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Thread: SA, Inc. M1A serial number chronology

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    SA, Inc. M1A serial number chronology

    Springfield Armory, Inc. M1A Serial Number Chronology

    by

    Lee Emerson

    100617

    Short answer: The collector’s choice would be a factory built standard model M1A rifle between serial numbers 0422XX and 063000. You can e-mail me for a complimentary copy of this in .pdf format.

    M1A Serial Number(s) Comments

    000001 to 003700 Texas era receivers tend to exhibit one or more dimensional flaws as identified by retired M14 gunsmith Art Luppino. Springfield Armory, Inc. in Texas assembled about 2000 complete rifles using USGI parts before it was sold to Bob Reese (Geneseo, IL). An additional 120 rifles were built for Elmer Bal lance by Glenn Nelson and Wayne Young before June 1974 using stripped or barreled receivers supplied by Elmer.
    000001 to 063XXX Receivers machined by Valley Ordnance Co. were given a lot of hand grinding and polishing by Melvin Smith. Specifically, these areas were: 1) the exterior heel corners on the sides 2) the flat surface aft of the operating rod channel 3) the top surface of the left receiver wall from the cartridge clip guide to the barrel ring 4) the vertical surface on the right side behind the cartridge clip guide all the way back including the windage knob ear 5) the left side of the barrel ring forward of the horizontal scope mount groove 6) the magazine well aft of the feed lips and 7) the top surface of the barrel ring after all machining operations that located off the barrel ring had been done. This cosmetic detailing is evident as late as M1A serial number 062857 but was no longer being done by serial number 064922. Note that the hand polishing served to enhance the aesthetic appearance but did not add to the functional ability of the M1A receiver. As Melvin Smith moved to semi-retirement the receiver surfaces noted above were finished by machine. For example, the magazine well on M1A receivers was cut and broached by machine tool after Mr. Smith purchased Hillside Manufacturing.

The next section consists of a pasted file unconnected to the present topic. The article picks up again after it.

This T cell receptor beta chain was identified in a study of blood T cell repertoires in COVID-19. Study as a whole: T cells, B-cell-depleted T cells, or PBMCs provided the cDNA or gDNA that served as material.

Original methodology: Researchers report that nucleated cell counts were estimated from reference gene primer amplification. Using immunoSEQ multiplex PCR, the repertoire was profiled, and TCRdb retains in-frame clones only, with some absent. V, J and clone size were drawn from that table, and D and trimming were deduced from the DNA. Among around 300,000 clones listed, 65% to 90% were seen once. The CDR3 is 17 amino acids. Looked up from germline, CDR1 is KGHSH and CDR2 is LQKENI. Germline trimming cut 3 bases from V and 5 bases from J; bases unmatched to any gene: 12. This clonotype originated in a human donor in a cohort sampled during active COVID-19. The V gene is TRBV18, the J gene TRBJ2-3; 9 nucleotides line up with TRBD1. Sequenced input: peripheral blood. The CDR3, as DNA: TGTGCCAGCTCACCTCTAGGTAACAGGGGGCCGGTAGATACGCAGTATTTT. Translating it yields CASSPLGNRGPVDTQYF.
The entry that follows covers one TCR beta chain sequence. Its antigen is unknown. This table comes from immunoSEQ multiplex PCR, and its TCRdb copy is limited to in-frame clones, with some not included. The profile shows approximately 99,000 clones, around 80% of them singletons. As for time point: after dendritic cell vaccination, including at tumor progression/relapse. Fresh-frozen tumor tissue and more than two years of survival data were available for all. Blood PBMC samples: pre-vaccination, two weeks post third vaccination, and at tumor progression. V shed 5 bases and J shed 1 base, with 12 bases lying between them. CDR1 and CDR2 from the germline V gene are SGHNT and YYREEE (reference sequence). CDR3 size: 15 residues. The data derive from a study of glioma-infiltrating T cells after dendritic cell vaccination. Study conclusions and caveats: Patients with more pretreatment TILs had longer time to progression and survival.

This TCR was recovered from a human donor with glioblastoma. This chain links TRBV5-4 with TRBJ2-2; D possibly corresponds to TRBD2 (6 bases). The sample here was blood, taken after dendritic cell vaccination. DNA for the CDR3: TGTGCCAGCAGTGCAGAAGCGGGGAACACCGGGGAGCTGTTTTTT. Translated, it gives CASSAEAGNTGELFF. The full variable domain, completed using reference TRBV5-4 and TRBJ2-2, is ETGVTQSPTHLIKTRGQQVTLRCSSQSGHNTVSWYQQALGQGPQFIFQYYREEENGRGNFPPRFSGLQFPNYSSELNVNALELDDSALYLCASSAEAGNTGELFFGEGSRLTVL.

000011 Receiver left side connector lock hole is present.
    000049 Receiver left side connector lock hole is missing. Receiver heel rear end wall centerline thickness is ¼ “.
    000377 Highest observed serial number with 7.62-MM marking on the receiver heel.
    000440 Lowest observed serial number with 7.62-mm marking on the receiver heel.
    000567 to 000708 Within this serial number range, Valley Ordnance Co. changed the receiver design. The rear end of the M1A receiver bolt right lug slot, located under the rear sight base cover, was extended 0.080 " to the rear to prevent possible damage to the bolt roller.
    001XXX to 002XXX Gray-Syracuse, Inc. becomes the casting supplier of M1A receivers.